British Holidaymakers Are Increasingly Self-Conscious About Their Nationality

Over half of British travellers feel embarrassed about their nationality on holiday

New research has revealed the extent to which we are becoming increasingly self- conscious about our Britishness, with 55 percent of those surveyed, saying they will go to great lengths not to disclose their nationality to fellow holiday makers.

According to the data, many will also go the extra mile to AVOID making friends with other British travellers, with 72 percent saying they recoil at the sound of another British accent when abroad.

In fact, as many as 12 percent of those polled by, have refused to take a lift with other hotel guests, to prevent the possibility of small talk.

Meanwhile, over one in ten (11 percent) have avoided going to breakfast, so as to not have to speak with anyone, while eight percent have even pretended not to speak English, to avoid the prospect of having to make British holiday friends.

As many as seven percent have run away from a fellow British holiday maker and one in 20 have gone to greater lengths by actually hiding, so they wouldn’t get caught in conversation.

But the desire to avoid making holiday friends can take its toll on our relationships, with 22 percent of Brits admitting to getting annoyed with their partner’s approach to making holiday friends.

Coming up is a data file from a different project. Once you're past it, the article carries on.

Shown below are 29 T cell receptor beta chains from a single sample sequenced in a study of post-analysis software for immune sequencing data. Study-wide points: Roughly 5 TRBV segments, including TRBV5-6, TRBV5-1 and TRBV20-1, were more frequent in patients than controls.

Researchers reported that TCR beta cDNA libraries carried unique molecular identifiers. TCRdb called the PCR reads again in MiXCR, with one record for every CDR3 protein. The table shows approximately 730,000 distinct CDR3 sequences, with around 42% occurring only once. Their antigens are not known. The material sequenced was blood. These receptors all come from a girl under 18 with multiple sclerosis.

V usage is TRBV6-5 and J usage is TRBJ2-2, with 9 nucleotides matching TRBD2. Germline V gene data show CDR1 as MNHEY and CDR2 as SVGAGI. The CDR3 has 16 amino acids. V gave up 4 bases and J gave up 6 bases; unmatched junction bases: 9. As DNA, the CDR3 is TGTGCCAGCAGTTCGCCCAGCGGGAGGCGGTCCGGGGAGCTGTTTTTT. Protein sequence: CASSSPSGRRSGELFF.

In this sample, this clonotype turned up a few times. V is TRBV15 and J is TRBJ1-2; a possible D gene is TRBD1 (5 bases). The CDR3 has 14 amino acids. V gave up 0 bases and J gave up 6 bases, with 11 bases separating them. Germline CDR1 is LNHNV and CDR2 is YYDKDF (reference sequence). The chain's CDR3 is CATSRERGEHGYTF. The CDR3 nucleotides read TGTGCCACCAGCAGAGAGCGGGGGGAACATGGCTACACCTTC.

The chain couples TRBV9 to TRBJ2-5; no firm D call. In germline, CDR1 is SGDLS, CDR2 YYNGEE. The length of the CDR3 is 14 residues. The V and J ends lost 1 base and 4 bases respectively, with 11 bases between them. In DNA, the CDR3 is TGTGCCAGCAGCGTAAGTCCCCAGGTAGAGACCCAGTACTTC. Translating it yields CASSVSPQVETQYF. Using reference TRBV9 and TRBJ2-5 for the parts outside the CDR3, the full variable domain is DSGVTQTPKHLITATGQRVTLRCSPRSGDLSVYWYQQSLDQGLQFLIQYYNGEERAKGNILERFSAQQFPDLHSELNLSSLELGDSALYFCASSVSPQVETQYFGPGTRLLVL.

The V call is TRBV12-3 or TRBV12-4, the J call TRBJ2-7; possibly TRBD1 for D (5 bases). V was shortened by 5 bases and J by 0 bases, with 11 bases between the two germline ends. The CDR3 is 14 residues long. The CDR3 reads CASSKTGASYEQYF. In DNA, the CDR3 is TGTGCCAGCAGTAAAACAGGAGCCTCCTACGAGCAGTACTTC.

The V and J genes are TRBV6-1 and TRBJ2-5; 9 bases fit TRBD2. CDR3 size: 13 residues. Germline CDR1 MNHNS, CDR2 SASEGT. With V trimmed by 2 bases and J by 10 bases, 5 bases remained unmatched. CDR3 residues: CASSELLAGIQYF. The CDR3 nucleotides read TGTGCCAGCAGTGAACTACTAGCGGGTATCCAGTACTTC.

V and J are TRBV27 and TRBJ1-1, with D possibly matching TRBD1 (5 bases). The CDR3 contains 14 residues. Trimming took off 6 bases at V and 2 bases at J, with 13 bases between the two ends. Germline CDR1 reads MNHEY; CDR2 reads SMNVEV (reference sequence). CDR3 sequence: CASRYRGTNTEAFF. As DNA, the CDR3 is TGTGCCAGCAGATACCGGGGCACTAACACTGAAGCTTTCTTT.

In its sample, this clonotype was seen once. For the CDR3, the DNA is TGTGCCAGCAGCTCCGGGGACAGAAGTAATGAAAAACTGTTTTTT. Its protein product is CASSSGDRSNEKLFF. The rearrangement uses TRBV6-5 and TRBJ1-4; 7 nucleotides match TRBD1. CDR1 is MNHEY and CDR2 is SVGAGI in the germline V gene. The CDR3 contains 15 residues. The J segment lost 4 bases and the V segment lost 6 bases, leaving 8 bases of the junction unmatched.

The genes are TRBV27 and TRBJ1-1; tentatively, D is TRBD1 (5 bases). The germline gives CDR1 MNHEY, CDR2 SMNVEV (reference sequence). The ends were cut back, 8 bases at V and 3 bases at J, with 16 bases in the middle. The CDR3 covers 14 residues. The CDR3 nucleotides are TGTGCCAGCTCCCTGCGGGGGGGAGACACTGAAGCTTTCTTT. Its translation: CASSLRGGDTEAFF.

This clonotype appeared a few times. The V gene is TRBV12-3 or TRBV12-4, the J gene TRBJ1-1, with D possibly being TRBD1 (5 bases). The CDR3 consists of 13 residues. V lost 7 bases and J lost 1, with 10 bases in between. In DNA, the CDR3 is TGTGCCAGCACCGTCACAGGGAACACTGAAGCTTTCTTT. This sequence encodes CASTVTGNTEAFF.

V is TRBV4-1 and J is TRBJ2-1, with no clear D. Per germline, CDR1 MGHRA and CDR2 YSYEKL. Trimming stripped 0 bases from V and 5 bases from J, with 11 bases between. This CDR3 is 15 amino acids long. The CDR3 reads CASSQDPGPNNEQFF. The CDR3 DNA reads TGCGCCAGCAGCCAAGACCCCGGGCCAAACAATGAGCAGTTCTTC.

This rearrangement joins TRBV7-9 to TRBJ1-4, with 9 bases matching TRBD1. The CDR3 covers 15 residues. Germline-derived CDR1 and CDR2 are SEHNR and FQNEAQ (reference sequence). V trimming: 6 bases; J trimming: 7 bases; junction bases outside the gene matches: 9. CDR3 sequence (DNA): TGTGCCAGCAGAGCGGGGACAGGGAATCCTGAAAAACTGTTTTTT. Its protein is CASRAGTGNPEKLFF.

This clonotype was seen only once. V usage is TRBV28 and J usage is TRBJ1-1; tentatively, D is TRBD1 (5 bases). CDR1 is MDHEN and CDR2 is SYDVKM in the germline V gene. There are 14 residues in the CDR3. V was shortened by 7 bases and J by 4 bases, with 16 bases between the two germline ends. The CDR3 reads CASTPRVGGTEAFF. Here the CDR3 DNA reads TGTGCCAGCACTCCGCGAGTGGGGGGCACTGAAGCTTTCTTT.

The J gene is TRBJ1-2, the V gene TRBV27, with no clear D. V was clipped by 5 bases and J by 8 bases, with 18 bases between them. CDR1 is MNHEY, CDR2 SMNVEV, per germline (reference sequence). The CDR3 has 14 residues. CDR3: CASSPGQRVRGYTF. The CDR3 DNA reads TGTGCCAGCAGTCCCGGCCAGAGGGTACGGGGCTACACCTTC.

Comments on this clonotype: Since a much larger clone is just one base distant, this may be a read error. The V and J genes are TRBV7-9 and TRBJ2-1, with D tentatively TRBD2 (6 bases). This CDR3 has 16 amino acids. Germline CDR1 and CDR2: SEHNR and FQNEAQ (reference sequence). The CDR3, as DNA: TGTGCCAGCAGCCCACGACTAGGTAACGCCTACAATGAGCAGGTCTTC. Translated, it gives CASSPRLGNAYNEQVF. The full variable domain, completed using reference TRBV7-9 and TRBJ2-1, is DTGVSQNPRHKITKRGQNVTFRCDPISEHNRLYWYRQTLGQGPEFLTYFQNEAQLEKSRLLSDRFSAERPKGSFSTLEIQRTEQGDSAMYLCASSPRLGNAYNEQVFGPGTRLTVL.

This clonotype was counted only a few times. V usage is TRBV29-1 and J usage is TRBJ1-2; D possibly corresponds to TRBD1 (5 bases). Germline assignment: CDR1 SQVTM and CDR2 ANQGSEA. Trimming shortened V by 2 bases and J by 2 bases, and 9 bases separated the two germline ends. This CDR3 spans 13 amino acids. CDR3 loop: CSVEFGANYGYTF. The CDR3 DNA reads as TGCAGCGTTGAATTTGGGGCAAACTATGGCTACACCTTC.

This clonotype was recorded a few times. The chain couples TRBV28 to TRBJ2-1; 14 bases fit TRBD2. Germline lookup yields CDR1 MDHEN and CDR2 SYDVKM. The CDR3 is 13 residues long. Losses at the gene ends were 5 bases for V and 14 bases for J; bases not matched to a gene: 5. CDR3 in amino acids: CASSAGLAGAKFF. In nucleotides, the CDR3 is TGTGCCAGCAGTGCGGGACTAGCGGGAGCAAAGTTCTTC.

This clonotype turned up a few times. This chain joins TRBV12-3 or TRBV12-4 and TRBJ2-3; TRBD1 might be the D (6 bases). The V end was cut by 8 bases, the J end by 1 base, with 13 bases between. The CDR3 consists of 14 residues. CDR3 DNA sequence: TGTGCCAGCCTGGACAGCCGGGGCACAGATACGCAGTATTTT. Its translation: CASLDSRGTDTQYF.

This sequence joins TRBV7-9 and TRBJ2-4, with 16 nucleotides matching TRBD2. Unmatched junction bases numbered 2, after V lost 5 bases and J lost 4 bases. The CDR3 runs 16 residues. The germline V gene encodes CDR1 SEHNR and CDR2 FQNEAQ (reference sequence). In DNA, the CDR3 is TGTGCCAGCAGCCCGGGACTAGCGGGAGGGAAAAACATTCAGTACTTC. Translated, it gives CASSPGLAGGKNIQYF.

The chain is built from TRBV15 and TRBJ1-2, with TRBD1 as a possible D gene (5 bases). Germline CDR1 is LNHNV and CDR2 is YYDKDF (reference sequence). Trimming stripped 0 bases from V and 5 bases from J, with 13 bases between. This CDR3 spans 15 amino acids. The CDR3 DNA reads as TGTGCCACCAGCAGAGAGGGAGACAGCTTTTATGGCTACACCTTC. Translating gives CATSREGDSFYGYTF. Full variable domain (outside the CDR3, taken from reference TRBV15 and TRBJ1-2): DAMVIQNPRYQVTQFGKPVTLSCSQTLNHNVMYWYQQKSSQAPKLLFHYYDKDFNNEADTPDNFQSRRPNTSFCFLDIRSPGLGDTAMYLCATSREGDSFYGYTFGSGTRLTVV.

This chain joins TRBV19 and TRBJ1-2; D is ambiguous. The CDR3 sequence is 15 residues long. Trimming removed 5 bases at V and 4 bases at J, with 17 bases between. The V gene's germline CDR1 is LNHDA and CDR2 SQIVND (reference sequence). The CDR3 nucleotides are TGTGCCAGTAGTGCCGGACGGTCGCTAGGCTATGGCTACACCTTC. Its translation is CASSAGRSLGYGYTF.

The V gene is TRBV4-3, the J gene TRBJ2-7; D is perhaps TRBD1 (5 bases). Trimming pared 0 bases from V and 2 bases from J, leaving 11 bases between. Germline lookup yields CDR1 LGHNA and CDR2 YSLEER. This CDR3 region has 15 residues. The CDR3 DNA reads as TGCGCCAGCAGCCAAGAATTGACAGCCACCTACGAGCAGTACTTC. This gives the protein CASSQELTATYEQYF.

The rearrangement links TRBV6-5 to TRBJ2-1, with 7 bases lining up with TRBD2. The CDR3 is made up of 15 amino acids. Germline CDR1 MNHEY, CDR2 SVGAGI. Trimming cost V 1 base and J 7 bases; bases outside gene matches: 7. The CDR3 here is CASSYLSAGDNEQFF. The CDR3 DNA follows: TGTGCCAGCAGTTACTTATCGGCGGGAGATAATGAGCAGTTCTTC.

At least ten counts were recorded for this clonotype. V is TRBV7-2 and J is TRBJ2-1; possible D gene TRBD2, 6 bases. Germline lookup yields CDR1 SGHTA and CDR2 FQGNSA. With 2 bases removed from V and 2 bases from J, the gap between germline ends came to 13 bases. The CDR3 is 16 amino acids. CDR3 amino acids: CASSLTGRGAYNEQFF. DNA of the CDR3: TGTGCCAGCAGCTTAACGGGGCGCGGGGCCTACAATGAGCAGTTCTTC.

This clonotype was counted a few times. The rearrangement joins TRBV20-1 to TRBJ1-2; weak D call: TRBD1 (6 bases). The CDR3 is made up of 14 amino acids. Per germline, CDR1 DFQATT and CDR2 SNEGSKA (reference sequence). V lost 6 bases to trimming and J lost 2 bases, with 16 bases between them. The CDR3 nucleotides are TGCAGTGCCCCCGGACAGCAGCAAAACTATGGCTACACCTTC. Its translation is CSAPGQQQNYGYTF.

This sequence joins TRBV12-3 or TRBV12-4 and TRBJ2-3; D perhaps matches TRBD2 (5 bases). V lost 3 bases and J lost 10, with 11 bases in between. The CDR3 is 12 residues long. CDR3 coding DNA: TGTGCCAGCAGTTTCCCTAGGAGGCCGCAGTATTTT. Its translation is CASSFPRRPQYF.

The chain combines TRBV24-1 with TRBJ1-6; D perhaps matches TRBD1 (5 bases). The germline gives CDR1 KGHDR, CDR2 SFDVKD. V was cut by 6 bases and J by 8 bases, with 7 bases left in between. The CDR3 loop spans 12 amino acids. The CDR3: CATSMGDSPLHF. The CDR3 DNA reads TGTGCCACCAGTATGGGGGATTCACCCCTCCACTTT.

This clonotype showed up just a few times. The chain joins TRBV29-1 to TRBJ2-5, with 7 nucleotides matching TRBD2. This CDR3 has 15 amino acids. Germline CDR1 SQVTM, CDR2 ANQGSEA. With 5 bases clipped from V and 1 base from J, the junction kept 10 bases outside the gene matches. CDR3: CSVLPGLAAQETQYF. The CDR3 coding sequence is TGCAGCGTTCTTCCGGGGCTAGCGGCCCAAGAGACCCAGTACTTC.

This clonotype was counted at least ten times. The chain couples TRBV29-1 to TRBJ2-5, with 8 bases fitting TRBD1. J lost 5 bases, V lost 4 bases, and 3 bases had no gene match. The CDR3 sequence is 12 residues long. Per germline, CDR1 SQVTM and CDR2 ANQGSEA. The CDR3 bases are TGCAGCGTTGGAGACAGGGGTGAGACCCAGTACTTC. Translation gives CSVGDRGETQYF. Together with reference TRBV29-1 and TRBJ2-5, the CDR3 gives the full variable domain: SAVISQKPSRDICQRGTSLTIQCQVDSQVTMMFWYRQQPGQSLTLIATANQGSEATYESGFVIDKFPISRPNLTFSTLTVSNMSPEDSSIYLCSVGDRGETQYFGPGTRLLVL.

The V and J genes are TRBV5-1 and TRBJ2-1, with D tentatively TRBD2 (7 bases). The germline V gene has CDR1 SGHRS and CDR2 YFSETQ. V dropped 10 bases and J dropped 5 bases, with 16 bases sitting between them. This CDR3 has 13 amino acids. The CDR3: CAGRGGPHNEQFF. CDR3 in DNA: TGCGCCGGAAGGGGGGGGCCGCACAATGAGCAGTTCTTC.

12 percent think their other half is far too chatty, and 10 percent say they have often had to suffer through dinner with annoying people as a result.

The reasons we get annoyed by the presence of other Brits on holiday include their excessive drinking (49 percent), ignorance of the host country’s culture (46 percent) and the constant wearing of football shirts (32 percent).

Around 22 per cent said they hated the way when you meet someone from the same city, they assume you’ll be pals, and one in five said they didn’t like the way Brits grab sun loungers at the pool.

18 percent hate to see sunburnt fellow British holidaymakers as it’s so uncouth.

So, it is no surprise that over two thirds (69 per cent) of British holidaymakers would prefer to stay in a private villa than a hotel.

Said Keith Potts, Chairman of who commissioned the poll: “Stereotypes would have us believe that we Brits love nothing more than getting burned to a crisp, hanging out with other Brits abroad.

“But, as this research shows, there’s a real and growing polarisation between those who boisterously bag a sun lounger next to the first English voice they hear and those craving escape from their home country.

“We’ve seen a huge rise in enquiries, especially from large families, from people who are looking for tranquility, peace and room to breathe, away from other Brits in a luxury villa.”

However, on the other side of the coin, a gregarious 58 percent of Brits have never tried to actively avoid holiday conversations.

The study found that people aged 16 to 29 were keener on hearing English voices (36 per cent) than over 60s (25 per cent).

Regionally, people from Leicester are the most likely to seek out other Brits, with 70 per cent of them saying they would actively try to make friends with others from the UK, compared to only 53 percent of people from Cambridge.


  1. Excessive drinking – 49 percent
  2. Being ignorant of the hosts culture – 46 percent
  3. Constantly wearing football shirts – 32 percent
  4. Talking loudly all the time – 31 percent
  5. Thinking that as you’re from the same city, you should become friends – 22 percent
  6. Talking about Brexit – 21 percent
  7. Getting to the pool early to bag a lounger – 21 percent
  8. Getting sunburnt – 18 percent
  9. Strong regional accents – 14 percent
  10. Eating dinner early – 8 percent